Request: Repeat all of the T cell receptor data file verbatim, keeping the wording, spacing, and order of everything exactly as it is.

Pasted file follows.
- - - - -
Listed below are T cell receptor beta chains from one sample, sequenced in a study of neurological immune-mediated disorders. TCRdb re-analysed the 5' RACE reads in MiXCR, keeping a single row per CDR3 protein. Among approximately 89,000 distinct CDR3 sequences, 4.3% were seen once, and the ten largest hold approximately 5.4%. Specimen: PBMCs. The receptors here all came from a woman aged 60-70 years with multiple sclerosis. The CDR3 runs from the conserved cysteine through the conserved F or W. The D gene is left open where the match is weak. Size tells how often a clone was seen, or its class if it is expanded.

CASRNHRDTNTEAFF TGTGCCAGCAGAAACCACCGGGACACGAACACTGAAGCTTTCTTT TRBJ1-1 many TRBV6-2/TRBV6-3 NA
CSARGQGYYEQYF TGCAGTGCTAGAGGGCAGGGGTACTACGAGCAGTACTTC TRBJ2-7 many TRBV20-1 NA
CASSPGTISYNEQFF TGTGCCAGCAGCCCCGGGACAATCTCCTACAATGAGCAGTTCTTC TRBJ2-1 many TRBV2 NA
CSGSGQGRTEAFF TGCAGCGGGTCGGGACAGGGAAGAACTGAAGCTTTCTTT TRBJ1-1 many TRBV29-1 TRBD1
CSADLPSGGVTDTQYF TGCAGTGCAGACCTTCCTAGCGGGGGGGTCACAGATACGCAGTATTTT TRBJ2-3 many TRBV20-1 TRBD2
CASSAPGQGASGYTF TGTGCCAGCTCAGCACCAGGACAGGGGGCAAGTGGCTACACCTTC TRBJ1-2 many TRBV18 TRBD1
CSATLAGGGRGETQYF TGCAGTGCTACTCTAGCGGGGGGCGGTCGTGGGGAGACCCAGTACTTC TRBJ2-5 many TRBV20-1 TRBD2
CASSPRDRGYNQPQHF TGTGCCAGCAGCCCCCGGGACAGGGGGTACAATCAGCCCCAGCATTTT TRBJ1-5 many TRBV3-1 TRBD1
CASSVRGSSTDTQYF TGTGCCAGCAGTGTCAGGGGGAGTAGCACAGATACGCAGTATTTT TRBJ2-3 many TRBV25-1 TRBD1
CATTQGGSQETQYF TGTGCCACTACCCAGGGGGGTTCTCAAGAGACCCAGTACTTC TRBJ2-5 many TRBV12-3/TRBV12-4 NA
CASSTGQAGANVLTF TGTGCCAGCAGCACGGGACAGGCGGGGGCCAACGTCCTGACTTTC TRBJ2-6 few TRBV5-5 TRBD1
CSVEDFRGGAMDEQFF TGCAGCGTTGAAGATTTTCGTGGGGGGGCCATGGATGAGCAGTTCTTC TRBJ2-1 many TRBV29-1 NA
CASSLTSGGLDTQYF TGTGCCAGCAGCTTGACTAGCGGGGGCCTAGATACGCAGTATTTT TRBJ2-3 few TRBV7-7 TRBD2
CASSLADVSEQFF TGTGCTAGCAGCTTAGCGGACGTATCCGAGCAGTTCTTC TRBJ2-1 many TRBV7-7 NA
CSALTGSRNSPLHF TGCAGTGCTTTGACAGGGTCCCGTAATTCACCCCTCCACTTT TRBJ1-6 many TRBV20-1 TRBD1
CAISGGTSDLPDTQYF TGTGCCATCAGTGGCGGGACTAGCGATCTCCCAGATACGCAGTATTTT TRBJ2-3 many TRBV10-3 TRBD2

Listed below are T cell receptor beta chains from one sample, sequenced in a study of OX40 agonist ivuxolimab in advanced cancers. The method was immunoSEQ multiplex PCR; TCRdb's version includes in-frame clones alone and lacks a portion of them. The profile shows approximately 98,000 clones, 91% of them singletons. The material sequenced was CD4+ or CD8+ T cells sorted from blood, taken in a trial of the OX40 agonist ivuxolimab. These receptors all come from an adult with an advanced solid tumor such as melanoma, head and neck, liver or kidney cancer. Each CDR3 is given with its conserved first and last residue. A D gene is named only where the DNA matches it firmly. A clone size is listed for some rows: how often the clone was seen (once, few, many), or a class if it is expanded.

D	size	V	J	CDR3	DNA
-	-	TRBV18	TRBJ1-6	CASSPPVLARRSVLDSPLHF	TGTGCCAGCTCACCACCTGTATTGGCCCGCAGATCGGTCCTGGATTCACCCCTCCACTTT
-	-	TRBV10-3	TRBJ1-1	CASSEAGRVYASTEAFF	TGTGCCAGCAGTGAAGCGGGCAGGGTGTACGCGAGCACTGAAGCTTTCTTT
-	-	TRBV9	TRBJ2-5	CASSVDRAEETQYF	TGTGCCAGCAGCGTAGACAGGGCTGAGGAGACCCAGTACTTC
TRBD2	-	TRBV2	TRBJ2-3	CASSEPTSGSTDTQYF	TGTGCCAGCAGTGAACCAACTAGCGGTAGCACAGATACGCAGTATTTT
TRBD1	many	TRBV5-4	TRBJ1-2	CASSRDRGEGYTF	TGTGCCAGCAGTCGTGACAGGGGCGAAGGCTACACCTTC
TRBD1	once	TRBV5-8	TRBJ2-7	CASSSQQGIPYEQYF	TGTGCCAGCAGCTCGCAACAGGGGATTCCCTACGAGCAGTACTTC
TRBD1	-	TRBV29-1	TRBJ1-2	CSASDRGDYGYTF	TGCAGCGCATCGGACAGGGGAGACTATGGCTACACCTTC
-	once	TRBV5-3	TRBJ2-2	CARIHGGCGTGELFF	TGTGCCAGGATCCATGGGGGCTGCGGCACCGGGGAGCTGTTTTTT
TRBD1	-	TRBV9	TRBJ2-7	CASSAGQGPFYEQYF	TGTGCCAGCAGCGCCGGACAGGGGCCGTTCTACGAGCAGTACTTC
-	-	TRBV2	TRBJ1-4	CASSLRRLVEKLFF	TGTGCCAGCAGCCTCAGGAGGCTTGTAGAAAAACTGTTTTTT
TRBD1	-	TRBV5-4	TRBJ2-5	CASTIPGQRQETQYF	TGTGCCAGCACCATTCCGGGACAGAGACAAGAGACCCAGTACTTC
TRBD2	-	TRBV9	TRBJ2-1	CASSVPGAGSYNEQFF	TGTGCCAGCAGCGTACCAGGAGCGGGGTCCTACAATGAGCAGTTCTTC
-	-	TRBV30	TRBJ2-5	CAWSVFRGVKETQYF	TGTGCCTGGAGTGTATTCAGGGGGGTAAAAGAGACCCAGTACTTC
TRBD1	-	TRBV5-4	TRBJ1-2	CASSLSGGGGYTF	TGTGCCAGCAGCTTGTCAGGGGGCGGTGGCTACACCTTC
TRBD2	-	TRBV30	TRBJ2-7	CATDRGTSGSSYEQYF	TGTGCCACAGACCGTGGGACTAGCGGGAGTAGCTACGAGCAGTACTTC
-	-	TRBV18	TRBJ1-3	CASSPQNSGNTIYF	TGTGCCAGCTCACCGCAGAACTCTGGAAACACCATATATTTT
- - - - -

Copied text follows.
Listed below are T cell receptor beta chains from one sample, sequenced in a study of neurological immune-mediated disorders. TCRdb re-analysed the 5' RACE reads in MiXCR, keeping a single row per CDR3 protein. Among approximately 89,000 distinct CDR3 sequences, 4.3% were seen once, and the ten largest hold approximately 5.4%. Specimen: PBMCs. The receptors here all came from a woman aged 60-70 years with multiple sclerosis. The CDR3 runs from the conserved cysteine through the conserved F or W. The D gene is left open where the match is weak. Size tells how often a clone was seen, or its class if it is expanded.

CASRNHRDTNTEAFF TGTGCCAGCAGAAACCACCGGGACACGAACACTGAAGCTTTCTTT TRBJ1-1 many TRBV6-2/TRBV6-3 NA
CSARGQGYYEQYF TGCAGTGCTAGAGGGCAGGGGTACTACGAGCAGTACTTC TRBJ2-7 many TRBV20-1 NA
CASSPGTISYNEQFF TGTGCCAGCAGCCCCGGGACAATCTCCTACAATGAGCAGTTCTTC TRBJ2-1 many TRBV2 NA
CSGSGQGRTEAFF TGCAGCGGGTCGGGACAGGGAAGAACTGAAGCTTTCTTT TRBJ1-1 many TRBV29-1 TRBD1
CSADLPSGGVTDTQYF TGCAGTGCAGACCTTCCTAGCGGGGGGGTCACAGATACGCAGTATTTT TRBJ2-3 many TRBV20-1 TRBD2
CASSAPGQGASGYTF TGTGCCAGCTCAGCACCAGGACAGGGGGCAAGTGGCTACACCTTC TRBJ1-2 many TRBV18 TRBD1
CSATLAGGGRGETQYF TGCAGTGCTACTCTAGCGGGGGGCGGTCGTGGGGAGACCCAGTACTTC TRBJ2-5 many TRBV20-1 TRBD2
CASSPRDRGYNQPQHF TGTGCCAGCAGCCCCCGGGACAGGGGGTACAATCAGCCCCAGCATTTT TRBJ1-5 many TRBV3-1 TRBD1
CASSVRGSSTDTQYF TGTGCCAGCAGTGTCAGGGGGAGTAGCACAGATACGCAGTATTTT TRBJ2-3 many TRBV25-1 TRBD1
CATTQGGSQETQYF TGTGCCACTACCCAGGGGGGTTCTCAAGAGACCCAGTACTTC TRBJ2-5 many TRBV12-3/TRBV12-4 NA
CASSTGQAGANVLTF TGTGCCAGCAGCACGGGACAGGCGGGGGCCAACGTCCTGACTTTC TRBJ2-6 few TRBV5-5 TRBD1
CSVEDFRGGAMDEQFF TGCAGCGTTGAAGATTTTCGTGGGGGGGCCATGGATGAGCAGTTCTTC TRBJ2-1 many TRBV29-1 NA
CASSLTSGGLDTQYF TGTGCCAGCAGCTTGACTAGCGGGGGCCTAGATACGCAGTATTTT TRBJ2-3 few TRBV7-7 TRBD2
CASSLADVSEQFF TGTGCTAGCAGCTTAGCGGACGTATCCGAGCAGTTCTTC TRBJ2-1 many TRBV7-7 NA
CSALTGSRNSPLHF TGCAGTGCTTTGACAGGGTCCCGTAATTCACCCCTCCACTTT TRBJ1-6 many TRBV20-1 TRBD1
CAISGGTSDLPDTQYF TGTGCCATCAGTGGCGGGACTAGCGATCTCCCAGATACGCAGTATTTT TRBJ2-3 many TRBV10-3 TRBD2

Listed below are T cell receptor beta chains from one sample, sequenced in a study of OX40 agonist ivuxolimab in advanced cancers. The method was immunoSEQ multiplex PCR; TCRdb's version includes in-frame clones alone and lacks a portion of them. The profile shows approximately 98,000 clones, 91% of them singletons. The material sequenced was CD4+ or CD8+ T cells sorted from blood, taken in a trial of the OX40 agonist ivuxolimab. These receptors all come from an adult with an advanced solid tumor such as melanoma, head and neck, liver or kidney cancer. Each CDR3 is given with its conserved first and last residue. A D gene is named only where the DNA matches it firmly. A clone size is listed for some rows: how often the clone was seen (once, few, many), or a class if it is expanded.

D	size	V	J	CDR3	DNA
-	-	TRBV18	TRBJ1-6	CASSPPVLARRSVLDSPLHF	TGTGCCAGCTCACCACCTGTATTGGCCCGCAGATCGGTCCTGGATTCACCCCTCCACTTT
-	-	TRBV10-3	TRBJ1-1	CASSEAGRVYASTEAFF	TGTGCCAGCAGTGAAGCGGGCAGGGTGTACGCGAGCACTGAAGCTTTCTTT
-	-	TRBV9	TRBJ2-5	CASSVDRAEETQYF	TGTGCCAGCAGCGTAGACAGGGCTGAGGAGACCCAGTACTTC
TRBD2	-	TRBV2	TRBJ2-3	CASSEPTSGSTDTQYF	TGTGCCAGCAGTGAACCAACTAGCGGTAGCACAGATACGCAGTATTTT
TRBD1	many	TRBV5-4	TRBJ1-2	CASSRDRGEGYTF	TGTGCCAGCAGTCGTGACAGGGGCGAAGGCTACACCTTC
TRBD1	once	TRBV5-8	TRBJ2-7	CASSSQQGIPYEQYF	TGTGCCAGCAGCTCGCAACAGGGGATTCCCTACGAGCAGTACTTC
TRBD1	-	TRBV29-1	TRBJ1-2	CSASDRGDYGYTF	TGCAGCGCATCGGACAGGGGAGACTATGGCTACACCTTC
-	once	TRBV5-3	TRBJ2-2	CARIHGGCGTGELFF	TGTGCCAGGATCCATGGGGGCTGCGGCACCGGGGAGCTGTTTTTT
TRBD1	-	TRBV9	TRBJ2-7	CASSAGQGPFYEQYF	TGTGCCAGCAGCGCCGGACAGGGGCCGTTCTACGAGCAGTACTTC
-	-	TRBV2	TRBJ1-4	CASSLRRLVEKLFF	TGTGCCAGCAGCCTCAGGAGGCTTGTAGAAAAACTGTTTTTT
TRBD1	-	TRBV5-4	TRBJ2-5	CASTIPGQRQETQYF	TGTGCCAGCACCATTCCGGGACAGAGACAAGAGACCCAGTACTTC
TRBD2	-	TRBV9	TRBJ2-1	CASSVPGAGSYNEQFF	TGTGCCAGCAGCGTACCAGGAGCGGGGTCCTACAATGAGCAGTTCTTC
-	-	TRBV30	TRBJ2-5	CAWSVFRGVKETQYF	TGTGCCTGGAGTGTATTCAGGGGGGTAAAAGAGACCCAGTACTTC
TRBD1	-	TRBV5-4	TRBJ1-2	CASSLSGGGGYTF	TGTGCCAGCAGCTTGTCAGGGGGCGGTGGCTACACCTTC
TRBD2	-	TRBV30	TRBJ2-7	CATDRGTSGSSYEQYF	TGTGCCACAGACCGTGGGACTAGCGGGAGTAGCTACGAGCAGTACTTC
-	-	TRBV18	TRBJ1-3	CASSPQNSGNTIYF	TGTGCCAGCTCACCGCAGAACTCTGGAAACACCATATATTTT